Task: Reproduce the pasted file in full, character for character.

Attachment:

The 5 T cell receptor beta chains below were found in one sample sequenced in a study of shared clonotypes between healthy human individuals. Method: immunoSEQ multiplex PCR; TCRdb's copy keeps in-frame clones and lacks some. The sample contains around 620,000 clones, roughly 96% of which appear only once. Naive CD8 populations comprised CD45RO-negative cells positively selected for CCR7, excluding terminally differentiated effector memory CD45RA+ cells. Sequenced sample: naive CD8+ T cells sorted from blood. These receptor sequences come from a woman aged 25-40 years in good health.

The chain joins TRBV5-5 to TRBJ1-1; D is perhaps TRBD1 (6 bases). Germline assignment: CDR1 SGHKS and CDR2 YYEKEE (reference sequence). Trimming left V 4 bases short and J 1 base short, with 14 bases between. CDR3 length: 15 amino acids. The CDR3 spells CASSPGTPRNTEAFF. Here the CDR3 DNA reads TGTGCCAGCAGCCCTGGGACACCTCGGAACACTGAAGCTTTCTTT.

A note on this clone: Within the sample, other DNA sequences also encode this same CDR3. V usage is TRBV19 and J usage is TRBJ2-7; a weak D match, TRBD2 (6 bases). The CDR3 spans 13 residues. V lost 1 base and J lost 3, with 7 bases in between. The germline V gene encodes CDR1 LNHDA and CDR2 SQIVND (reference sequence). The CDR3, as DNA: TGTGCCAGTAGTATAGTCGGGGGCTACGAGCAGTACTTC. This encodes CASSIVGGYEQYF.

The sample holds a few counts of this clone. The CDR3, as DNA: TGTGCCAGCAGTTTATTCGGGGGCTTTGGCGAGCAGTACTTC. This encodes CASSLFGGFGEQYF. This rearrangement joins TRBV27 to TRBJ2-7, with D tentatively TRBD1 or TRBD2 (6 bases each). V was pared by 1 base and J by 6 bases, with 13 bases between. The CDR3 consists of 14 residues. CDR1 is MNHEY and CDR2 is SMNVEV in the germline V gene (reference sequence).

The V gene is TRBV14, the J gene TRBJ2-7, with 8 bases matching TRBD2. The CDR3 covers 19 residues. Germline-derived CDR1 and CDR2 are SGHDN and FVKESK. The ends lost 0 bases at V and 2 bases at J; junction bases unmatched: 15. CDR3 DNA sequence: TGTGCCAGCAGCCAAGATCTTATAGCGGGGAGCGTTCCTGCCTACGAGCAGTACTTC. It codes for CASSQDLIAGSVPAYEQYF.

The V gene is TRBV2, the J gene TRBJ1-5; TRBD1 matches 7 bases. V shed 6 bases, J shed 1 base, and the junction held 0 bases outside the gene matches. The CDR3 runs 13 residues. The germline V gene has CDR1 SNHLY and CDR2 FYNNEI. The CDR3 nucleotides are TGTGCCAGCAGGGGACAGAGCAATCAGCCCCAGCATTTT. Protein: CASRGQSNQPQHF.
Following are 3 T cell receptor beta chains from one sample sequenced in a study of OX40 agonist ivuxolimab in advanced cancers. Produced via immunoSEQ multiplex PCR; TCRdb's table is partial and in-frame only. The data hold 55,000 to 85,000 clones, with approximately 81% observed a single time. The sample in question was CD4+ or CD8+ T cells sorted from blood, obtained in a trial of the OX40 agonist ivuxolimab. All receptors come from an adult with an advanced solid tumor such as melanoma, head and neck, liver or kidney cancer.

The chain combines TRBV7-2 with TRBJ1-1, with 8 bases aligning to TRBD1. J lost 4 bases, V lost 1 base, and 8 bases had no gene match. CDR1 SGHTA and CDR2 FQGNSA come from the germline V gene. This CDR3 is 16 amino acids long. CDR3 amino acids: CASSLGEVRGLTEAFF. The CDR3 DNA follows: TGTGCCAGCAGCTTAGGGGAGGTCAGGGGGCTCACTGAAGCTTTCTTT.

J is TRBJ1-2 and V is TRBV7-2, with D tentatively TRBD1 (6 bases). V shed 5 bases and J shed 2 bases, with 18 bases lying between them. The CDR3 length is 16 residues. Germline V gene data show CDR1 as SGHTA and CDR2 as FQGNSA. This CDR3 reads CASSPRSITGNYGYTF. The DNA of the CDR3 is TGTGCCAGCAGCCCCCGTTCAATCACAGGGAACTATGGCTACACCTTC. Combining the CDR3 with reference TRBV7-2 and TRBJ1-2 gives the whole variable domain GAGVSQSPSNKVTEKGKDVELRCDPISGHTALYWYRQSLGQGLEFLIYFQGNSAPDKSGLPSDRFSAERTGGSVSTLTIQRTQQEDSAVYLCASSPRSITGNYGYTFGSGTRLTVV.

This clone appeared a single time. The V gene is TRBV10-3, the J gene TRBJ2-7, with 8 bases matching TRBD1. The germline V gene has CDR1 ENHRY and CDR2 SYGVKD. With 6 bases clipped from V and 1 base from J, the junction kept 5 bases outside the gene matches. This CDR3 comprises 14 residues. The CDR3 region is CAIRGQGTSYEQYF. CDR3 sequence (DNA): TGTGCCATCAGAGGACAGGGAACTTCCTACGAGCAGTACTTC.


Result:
The 5 T cell receptor beta chains below were found in one sample sequenced in a study of shared clonotypes between healthy human individuals. Method: immunoSEQ multiplex PCR; TCRdb's copy keeps in-frame clones and lacks some. The sample contains around 620,000 clones, roughly 96% of which appear only once. Naive CD8 populations comprised CD45RO-negative cells positively selected for CCR7, excluding terminally differentiated effector memory CD45RA+ cells. Sequenced sample: naive CD8+ T cells sorted from blood. These receptor sequences come from a woman aged 25-40 years in good health.

The chain joins TRBV5-5 to TRBJ1-1; D is perhaps TRBD1 (6 bases). Germline assignment: CDR1 SGHKS and CDR2 YYEKEE (reference sequence). Trimming left V 4 bases short and J 1 base short, with 14 bases between. CDR3 length: 15 amino acids. The CDR3 spells CASSPGTPRNTEAFF. Here the CDR3 DNA reads TGTGCCAGCAGCCCTGGGACACCTCGGAACACTGAAGCTTTCTTT.

A note on this clone: Within the sample, other DNA sequences also encode this same CDR3. V usage is TRBV19 and J usage is TRBJ2-7; a weak D match, TRBD2 (6 bases). The CDR3 spans 13 residues. V lost 1 base and J lost 3, with 7 bases in between. The germline V gene encodes CDR1 LNHDA and CDR2 SQIVND (reference sequence). The CDR3, as DNA: TGTGCCAGTAGTATAGTCGGGGGCTACGAGCAGTACTTC. This encodes CASSIVGGYEQYF.

The sample holds a few counts of this clone. The CDR3, as DNA: TGTGCCAGCAGTTTATTCGGGGGCTTTGGCGAGCAGTACTTC. This encodes CASSLFGGFGEQYF. This rearrangement joins TRBV27 to TRBJ2-7, with D tentatively TRBD1 or TRBD2 (6 bases each). V was pared by 1 base and J by 6 bases, with 13 bases between. The CDR3 consists of 14 residues. CDR1 is MNHEY and CDR2 is SMNVEV in the germline V gene (reference sequence).

The V gene is TRBV14, the J gene TRBJ2-7, with 8 bases matching TRBD2. The CDR3 covers 19 residues. Germline-derived CDR1 and CDR2 are SGHDN and FVKESK. The ends lost 0 bases at V and 2 bases at J; junction bases unmatched: 15. CDR3 DNA sequence: TGTGCCAGCAGCCAAGATCTTATAGCGGGGAGCGTTCCTGCCTACGAGCAGTACTTC. It codes for CASSQDLIAGSVPAYEQYF.

The V gene is TRBV2, the J gene TRBJ1-5; TRBD1 matches 7 bases. V shed 6 bases, J shed 1 base, and the junction held 0 bases outside the gene matches. The CDR3 runs 13 residues. The germline V gene has CDR1 SNHLY and CDR2 FYNNEI. The CDR3 nucleotides are TGTGCCAGCAGGGGACAGAGCAATCAGCCCCAGCATTTT. Protein: CASRGQSNQPQHF.
Following are 3 T cell receptor beta chains from one sample sequenced in a study of OX40 agonist ivuxolimab in advanced cancers. Produced via immunoSEQ multiplex PCR; TCRdb's table is partial and in-frame only. The data hold 55,000 to 85,000 clones, with approximately 81% observed a single time. The sample in question was CD4+ or CD8+ T cells sorted from blood, obtained in a trial of the OX40 agonist ivuxolimab. All receptors come from an adult with an advanced solid tumor such as melanoma, head and neck, liver or kidney cancer.

The chain combines TRBV7-2 with TRBJ1-1, with 8 bases aligning to TRBD1. J lost 4 bases, V lost 1 base, and 8 bases had no gene match. CDR1 SGHTA and CDR2 FQGNSA come from the germline V gene. This CDR3 is 16 amino acids long. CDR3 amino acids: CASSLGEVRGLTEAFF. The CDR3 DNA follows: TGTGCCAGCAGCTTAGGGGAGGTCAGGGGGCTCACTGAAGCTTTCTTT.

J is TRBJ1-2 and V is TRBV7-2, with D tentatively TRBD1 (6 bases). V shed 5 bases and J shed 2 bases, with 18 bases lying between them. The CDR3 length is 16 residues. Germline V gene data show CDR1 as SGHTA and CDR2 as FQGNSA. This CDR3 reads CASSPRSITGNYGYTF. The DNA of the CDR3 is TGTGCCAGCAGCCCCCGTTCAATCACAGGGAACTATGGCTACACCTTC. Combining the CDR3 with reference TRBV7-2 and TRBJ1-2 gives the whole variable domain GAGVSQSPSNKVTEKGKDVELRCDPISGHTALYWYRQSLGQGLEFLIYFQGNSAPDKSGLPSDRFSAERTGGSVSTLTIQRTQQEDSAVYLCASSPRSITGNYGYTFGSGTRLTVV.

This clone appeared a single time. The V gene is TRBV10-3, the J gene TRBJ2-7, with 8 bases matching TRBD1. The germline V gene has CDR1 ENHRY and CDR2 SYGVKD. With 6 bases clipped from V and 1 base from J, the junction kept 5 bases outside the gene matches. This CDR3 comprises 14 residues. The CDR3 region is CAIRGQGTSYEQYF. CDR3 sequence (DNA): TGTGCCATCAGAGGACAGGGAACTTCCTACGAGCAGTACTTC.